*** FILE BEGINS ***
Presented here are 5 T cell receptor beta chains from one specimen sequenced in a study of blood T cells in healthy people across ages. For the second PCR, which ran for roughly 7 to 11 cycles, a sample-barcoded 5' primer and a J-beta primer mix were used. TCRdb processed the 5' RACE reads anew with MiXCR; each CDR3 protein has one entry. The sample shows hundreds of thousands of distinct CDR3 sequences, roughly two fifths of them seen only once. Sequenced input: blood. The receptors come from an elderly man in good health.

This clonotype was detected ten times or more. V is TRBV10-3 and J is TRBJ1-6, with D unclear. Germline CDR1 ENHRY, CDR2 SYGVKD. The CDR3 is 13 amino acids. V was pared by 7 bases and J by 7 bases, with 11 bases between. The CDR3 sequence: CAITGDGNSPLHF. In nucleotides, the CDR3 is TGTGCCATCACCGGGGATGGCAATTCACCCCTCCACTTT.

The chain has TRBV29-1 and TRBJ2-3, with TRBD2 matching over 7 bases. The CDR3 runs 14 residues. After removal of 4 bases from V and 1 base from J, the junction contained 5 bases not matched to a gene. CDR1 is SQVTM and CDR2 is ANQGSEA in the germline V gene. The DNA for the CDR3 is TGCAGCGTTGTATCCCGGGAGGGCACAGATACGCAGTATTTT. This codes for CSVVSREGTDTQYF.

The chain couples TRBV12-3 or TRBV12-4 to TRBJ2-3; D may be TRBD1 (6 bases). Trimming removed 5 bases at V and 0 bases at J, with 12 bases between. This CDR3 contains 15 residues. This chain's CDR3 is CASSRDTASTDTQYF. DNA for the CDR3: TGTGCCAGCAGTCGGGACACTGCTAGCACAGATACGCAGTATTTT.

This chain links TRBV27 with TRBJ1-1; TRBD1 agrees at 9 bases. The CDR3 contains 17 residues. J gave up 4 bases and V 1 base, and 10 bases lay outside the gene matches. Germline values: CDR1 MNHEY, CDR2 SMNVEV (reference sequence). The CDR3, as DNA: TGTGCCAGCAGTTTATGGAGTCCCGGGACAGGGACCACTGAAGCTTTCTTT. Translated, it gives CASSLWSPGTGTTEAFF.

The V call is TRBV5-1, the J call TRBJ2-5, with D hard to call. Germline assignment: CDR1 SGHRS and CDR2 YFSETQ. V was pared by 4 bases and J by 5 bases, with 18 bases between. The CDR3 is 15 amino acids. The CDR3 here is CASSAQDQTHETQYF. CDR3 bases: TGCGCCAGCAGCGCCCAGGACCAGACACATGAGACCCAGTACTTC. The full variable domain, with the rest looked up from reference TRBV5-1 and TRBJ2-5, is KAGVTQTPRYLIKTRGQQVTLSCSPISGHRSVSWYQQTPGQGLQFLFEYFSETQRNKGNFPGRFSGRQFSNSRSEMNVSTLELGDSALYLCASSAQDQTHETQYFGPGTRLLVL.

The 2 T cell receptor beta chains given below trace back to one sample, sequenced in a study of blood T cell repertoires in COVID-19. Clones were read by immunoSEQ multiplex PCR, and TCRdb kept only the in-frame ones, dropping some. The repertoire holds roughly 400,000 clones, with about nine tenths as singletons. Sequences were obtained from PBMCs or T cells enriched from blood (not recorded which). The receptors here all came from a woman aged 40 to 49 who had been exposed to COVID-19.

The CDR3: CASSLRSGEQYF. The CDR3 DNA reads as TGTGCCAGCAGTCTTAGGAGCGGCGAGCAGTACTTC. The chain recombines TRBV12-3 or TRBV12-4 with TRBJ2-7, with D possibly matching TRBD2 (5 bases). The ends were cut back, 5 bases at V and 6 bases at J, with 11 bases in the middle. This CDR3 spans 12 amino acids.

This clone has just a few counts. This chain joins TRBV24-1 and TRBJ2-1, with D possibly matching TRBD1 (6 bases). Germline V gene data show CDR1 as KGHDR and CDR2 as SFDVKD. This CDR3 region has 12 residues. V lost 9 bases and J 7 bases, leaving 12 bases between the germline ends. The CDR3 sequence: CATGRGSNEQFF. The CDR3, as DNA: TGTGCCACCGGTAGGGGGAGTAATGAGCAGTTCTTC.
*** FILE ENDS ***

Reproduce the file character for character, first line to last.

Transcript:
Presented here are 5 T cell receptor beta chains from one specimen sequenced in a study of blood T cells in healthy people across ages. For the second PCR, which ran for roughly 7 to 11 cycles, a sample-barcoded 5' primer and a J-beta primer mix were used. TCRdb processed the 5' RACE reads anew with MiXCR; each CDR3 protein has one entry. The sample shows hundreds of thousands of distinct CDR3 sequences, roughly two fifths of them seen only once. Sequenced input: blood. The receptors come from an elderly man in good health.

This clonotype was detected ten times or more. V is TRBV10-3 and J is TRBJ1-6, with D unclear. Germline CDR1 ENHRY, CDR2 SYGVKD. The CDR3 is 13 amino acids. V was pared by 7 bases and J by 7 bases, with 11 bases between. The CDR3 sequence: CAITGDGNSPLHF. In nucleotides, the CDR3 is TGTGCCATCACCGGGGATGGCAATTCACCCCTCCACTTT.

The chain has TRBV29-1 and TRBJ2-3, with TRBD2 matching over 7 bases. The CDR3 runs 14 residues. After removal of 4 bases from V and 1 base from J, the junction contained 5 bases not matched to a gene. CDR1 is SQVTM and CDR2 is ANQGSEA in the germline V gene. The DNA for the CDR3 is TGCAGCGTTGTATCCCGGGAGGGCACAGATACGCAGTATTTT. This codes for CSVVSREGTDTQYF.

The chain couples TRBV12-3 or TRBV12-4 to TRBJ2-3; D may be TRBD1 (6 bases). Trimming removed 5 bases at V and 0 bases at J, with 12 bases between. This CDR3 contains 15 residues. This chain's CDR3 is CASSRDTASTDTQYF. DNA for the CDR3: TGTGCCAGCAGTCGGGACACTGCTAGCACAGATACGCAGTATTTT.

This chain links TRBV27 with TRBJ1-1; TRBD1 agrees at 9 bases. The CDR3 contains 17 residues. J gave up 4 bases and V 1 base, and 10 bases lay outside the gene matches. Germline values: CDR1 MNHEY, CDR2 SMNVEV (reference sequence). The CDR3, as DNA: TGTGCCAGCAGTTTATGGAGTCCCGGGACAGGGACCACTGAAGCTTTCTTT. Translated, it gives CASSLWSPGTGTTEAFF.

The V call is TRBV5-1, the J call TRBJ2-5, with D hard to call. Germline assignment: CDR1 SGHRS and CDR2 YFSETQ. V was pared by 4 bases and J by 5 bases, with 18 bases between. The CDR3 is 15 amino acids. The CDR3 here is CASSAQDQTHETQYF. CDR3 bases: TGCGCCAGCAGCGCCCAGGACCAGACACATGAGACCCAGTACTTC. The full variable domain, with the rest looked up from reference TRBV5-1 and TRBJ2-5, is KAGVTQTPRYLIKTRGQQVTLSCSPISGHRSVSWYQQTPGQGLQFLFEYFSETQRNKGNFPGRFSGRQFSNSRSEMNVSTLELGDSALYLCASSAQDQTHETQYFGPGTRLLVL.

The 2 T cell receptor beta chains given below trace back to one sample, sequenced in a study of blood T cell repertoires in COVID-19. Clones were read by immunoSEQ multiplex PCR, and TCRdb kept only the in-frame ones, dropping some. The repertoire holds roughly 400,000 clones, with about nine tenths as singletons. Sequences were obtained from PBMCs or T cells enriched from blood (not recorded which). The receptors here all came from a woman aged 40 to 49 who had been exposed to COVID-19.

The CDR3: CASSLRSGEQYF. The CDR3 DNA reads as TGTGCCAGCAGTCTTAGGAGCGGCGAGCAGTACTTC. The chain recombines TRBV12-3 or TRBV12-4 with TRBJ2-7, with D possibly matching TRBD2 (5 bases). The ends were cut back, 5 bases at V and 6 bases at J, with 11 bases in the middle. This CDR3 spans 12 amino acids.

This clone has just a few counts. This chain joins TRBV24-1 and TRBJ2-1, with D possibly matching TRBD1 (6 bases). Germline V gene data show CDR1 as KGHDR and CDR2 as SFDVKD. This CDR3 region has 12 residues. V lost 9 bases and J 7 bases, leaving 12 bases between the germline ends. The CDR3 sequence: CATGRGSNEQFF. The CDR3, as DNA: TGTGCCACCGGTAGGGGGAGTAATGAGCAGTTCTTC.